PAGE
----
Our day starts at 6:00am with a wake-up call from the instructors over the intercom asking us to park, feed, water and park our dogs. I typically get out of bed around 5:45am or so, brush my teeth, and start putting on my jeans and boots by the time the wake-up call arrives. At 6:00am sharp, I take Bubbles off the tie-down chain and take her out on leash --he back door of the dorm room opens out into the space where we relieve the dogs. I have Bubbles stay while I open the door, and then take her out making sure the door doesn't hit her as it shuts. She typically relieves herself immediately, and I bring her back in at once. Once back in the room, I put her back on her tie down chain, put the leash in the closet, and walk down the hallway to pick up her food. She waits eagerly for the food and gobbles it up in about a minute; she then drinks some water. Soon as she is done drinking her water, I put the dishes in the sink, pick up her leash from the closet and take her off the tie-down. I take her out the back door once again and let her relieve herself. Once she started relieving herself on command, all this would be done before 6:10am.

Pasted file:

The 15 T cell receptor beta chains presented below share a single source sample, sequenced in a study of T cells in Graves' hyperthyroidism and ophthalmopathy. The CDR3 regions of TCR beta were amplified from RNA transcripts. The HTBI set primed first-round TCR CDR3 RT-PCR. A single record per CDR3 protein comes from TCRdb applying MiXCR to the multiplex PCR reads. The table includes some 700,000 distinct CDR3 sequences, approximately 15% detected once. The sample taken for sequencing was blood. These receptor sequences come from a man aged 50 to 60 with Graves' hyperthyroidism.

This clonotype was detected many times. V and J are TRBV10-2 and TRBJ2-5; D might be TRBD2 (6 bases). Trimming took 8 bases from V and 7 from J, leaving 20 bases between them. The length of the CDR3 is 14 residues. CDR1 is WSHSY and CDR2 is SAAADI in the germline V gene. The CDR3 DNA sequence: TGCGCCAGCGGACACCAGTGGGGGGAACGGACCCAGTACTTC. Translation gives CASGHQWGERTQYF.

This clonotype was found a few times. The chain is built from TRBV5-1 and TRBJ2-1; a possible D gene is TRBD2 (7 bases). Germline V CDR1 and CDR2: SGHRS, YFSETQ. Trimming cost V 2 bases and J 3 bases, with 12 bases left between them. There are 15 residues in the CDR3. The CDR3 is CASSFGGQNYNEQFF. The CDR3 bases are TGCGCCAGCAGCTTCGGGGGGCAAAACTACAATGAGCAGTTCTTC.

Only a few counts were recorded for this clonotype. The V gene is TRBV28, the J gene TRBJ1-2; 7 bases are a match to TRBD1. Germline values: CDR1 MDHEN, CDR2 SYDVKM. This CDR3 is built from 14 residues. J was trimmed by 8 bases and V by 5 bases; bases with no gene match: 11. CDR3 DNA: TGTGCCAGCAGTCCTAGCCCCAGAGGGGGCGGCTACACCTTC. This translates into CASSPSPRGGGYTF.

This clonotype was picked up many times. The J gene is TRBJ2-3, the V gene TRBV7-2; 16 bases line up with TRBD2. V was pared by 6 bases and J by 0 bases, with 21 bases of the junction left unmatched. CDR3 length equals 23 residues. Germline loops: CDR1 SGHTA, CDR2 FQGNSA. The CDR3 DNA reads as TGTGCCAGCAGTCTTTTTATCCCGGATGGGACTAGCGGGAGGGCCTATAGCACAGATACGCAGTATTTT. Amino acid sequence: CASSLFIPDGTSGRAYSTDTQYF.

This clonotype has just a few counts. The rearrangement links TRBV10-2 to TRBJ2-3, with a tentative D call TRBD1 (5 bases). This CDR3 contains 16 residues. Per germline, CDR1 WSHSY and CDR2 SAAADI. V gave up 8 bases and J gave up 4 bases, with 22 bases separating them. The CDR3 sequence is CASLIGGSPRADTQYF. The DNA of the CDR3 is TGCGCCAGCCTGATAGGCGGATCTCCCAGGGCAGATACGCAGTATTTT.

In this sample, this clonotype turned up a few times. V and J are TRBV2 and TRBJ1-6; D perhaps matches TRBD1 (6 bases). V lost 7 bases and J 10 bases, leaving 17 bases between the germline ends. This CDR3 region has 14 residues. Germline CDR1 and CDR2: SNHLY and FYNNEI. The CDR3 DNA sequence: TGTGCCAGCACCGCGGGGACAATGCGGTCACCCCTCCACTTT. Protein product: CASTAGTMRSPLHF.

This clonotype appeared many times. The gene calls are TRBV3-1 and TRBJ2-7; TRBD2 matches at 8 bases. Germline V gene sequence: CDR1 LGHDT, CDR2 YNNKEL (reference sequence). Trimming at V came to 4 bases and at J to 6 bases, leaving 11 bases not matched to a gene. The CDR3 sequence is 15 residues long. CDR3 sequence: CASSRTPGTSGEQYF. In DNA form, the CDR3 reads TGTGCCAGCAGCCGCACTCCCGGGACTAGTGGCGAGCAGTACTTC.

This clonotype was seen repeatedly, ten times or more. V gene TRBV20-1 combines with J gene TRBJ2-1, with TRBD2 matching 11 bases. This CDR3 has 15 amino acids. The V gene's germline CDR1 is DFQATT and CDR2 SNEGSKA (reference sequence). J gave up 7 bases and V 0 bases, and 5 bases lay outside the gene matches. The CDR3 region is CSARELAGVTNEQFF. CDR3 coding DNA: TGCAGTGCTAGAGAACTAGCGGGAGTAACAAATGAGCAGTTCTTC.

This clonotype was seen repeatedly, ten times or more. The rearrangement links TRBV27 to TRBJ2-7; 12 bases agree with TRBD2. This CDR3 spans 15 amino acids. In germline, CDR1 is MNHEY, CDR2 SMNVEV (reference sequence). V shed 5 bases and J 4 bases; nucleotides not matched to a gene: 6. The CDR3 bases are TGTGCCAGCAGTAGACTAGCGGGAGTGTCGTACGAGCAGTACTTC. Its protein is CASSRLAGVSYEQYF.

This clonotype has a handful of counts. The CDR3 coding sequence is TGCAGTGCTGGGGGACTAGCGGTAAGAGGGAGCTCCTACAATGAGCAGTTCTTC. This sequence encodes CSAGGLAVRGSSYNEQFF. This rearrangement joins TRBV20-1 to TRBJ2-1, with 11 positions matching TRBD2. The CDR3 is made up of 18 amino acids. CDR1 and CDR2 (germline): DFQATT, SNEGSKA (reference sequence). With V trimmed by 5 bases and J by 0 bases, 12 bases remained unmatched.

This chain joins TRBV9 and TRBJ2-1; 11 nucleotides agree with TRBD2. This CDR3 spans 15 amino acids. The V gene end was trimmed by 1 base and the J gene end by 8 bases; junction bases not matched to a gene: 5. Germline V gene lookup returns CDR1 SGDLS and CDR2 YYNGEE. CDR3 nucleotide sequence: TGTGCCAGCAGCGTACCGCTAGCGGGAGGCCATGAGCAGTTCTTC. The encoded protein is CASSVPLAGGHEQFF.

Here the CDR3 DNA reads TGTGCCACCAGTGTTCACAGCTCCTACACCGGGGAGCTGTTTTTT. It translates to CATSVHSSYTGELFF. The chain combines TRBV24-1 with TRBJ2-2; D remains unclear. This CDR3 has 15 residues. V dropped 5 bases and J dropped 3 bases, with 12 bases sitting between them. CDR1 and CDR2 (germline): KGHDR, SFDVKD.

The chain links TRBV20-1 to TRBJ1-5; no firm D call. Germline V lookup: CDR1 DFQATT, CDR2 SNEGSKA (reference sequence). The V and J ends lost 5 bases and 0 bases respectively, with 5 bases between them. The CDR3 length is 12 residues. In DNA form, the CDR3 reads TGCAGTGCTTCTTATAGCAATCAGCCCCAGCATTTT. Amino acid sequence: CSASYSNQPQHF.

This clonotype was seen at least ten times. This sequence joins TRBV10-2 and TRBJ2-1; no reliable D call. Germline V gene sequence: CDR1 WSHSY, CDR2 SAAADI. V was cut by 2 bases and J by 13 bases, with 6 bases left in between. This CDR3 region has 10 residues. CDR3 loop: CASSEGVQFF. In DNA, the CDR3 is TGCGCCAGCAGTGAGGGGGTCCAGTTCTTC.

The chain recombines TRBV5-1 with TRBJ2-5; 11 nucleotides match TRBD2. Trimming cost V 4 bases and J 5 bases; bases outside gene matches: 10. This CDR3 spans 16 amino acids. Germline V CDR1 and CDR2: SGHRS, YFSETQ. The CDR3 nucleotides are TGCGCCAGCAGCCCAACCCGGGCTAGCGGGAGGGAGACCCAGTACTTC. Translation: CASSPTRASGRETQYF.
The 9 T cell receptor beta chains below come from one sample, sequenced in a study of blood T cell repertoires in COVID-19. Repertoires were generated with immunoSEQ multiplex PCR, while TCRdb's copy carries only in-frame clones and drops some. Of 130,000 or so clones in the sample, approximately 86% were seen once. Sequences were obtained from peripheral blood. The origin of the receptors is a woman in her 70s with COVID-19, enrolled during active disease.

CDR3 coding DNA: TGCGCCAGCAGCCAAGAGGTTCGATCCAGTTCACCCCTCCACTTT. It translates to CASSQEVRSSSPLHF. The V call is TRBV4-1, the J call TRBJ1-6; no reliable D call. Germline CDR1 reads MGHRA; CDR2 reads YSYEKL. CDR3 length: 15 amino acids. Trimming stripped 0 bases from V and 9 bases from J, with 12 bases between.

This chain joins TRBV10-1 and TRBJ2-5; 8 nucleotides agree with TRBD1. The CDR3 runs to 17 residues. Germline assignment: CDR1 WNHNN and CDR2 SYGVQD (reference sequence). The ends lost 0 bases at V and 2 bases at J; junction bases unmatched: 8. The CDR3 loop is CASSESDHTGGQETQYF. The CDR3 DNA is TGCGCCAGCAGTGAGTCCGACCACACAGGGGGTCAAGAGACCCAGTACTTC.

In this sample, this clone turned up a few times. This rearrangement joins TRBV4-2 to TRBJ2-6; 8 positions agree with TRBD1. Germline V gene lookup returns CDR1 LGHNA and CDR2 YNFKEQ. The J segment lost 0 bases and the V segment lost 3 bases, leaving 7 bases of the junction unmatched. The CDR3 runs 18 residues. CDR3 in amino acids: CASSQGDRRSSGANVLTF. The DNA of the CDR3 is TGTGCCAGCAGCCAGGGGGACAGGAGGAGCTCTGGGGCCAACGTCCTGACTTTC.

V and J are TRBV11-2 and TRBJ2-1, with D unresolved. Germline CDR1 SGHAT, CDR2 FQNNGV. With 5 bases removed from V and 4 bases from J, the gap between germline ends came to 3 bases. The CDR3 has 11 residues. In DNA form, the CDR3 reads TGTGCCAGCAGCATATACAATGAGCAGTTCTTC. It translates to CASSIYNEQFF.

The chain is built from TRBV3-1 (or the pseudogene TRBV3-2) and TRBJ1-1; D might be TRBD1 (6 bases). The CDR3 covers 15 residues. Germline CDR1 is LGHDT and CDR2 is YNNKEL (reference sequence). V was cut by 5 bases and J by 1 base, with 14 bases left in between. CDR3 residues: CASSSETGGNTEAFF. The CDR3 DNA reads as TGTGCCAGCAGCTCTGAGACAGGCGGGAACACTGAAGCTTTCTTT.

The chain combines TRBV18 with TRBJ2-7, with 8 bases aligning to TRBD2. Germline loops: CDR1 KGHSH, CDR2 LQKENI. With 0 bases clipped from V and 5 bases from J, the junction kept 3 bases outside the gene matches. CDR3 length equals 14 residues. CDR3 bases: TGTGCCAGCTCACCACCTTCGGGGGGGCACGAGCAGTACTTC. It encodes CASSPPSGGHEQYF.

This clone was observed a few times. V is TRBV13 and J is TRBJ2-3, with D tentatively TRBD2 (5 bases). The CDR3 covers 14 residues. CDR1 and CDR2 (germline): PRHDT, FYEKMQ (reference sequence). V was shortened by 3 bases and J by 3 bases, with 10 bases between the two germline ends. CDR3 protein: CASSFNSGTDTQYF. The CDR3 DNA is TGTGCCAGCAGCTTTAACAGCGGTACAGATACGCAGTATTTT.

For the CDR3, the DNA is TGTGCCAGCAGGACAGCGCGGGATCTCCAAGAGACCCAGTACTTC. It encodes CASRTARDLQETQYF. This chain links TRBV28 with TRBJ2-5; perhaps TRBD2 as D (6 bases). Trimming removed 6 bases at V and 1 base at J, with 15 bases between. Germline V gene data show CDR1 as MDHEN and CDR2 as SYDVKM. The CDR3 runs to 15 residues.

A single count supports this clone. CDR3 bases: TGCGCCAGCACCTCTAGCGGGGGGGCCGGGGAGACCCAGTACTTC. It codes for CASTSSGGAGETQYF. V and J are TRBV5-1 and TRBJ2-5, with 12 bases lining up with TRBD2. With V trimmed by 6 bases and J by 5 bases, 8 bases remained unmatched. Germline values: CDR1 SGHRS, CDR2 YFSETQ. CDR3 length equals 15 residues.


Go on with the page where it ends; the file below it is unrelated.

I put Bubbles back on her tie-down and go take my usual long shower. I am done and dressed by between 6:30 and 6:40am --on some days I used the time before breakfast to go down to the computer room with my laptop (and Bubbles on leash) to read email.
Breakfast starts at 7:30 --and is called over the intercom. I go up to breakfast with Bubbles --except on some days during the final week of class when we left our dogs in room for some meals so they got used to being without us. Breakfast is probably the best meal at Guiding-Eyes --all the meals are good though extremely bland. I typically have some toast and eggs along with juice and coffee --pancakes or waffles if available. Breakfast ends at 8:00am; as we finish breakfast and walk out of the dining room, the instructors watch us as we approach the stairs to make sure the dogs stop correctly. During the two weeks there, Bubbles consistently stopped for the down-step --the only trouble used to be that she would be more interested in running over to see her dear friend Caroline rather than go towards the steps.
Breakfast over, we gather in the Campbell lounge downstairs for doing obedience. We do obedience exercises one at a time initially; later we do it in pairs, and towards the end do do obedience exercises with all 12 students standing in a circle around the lounge.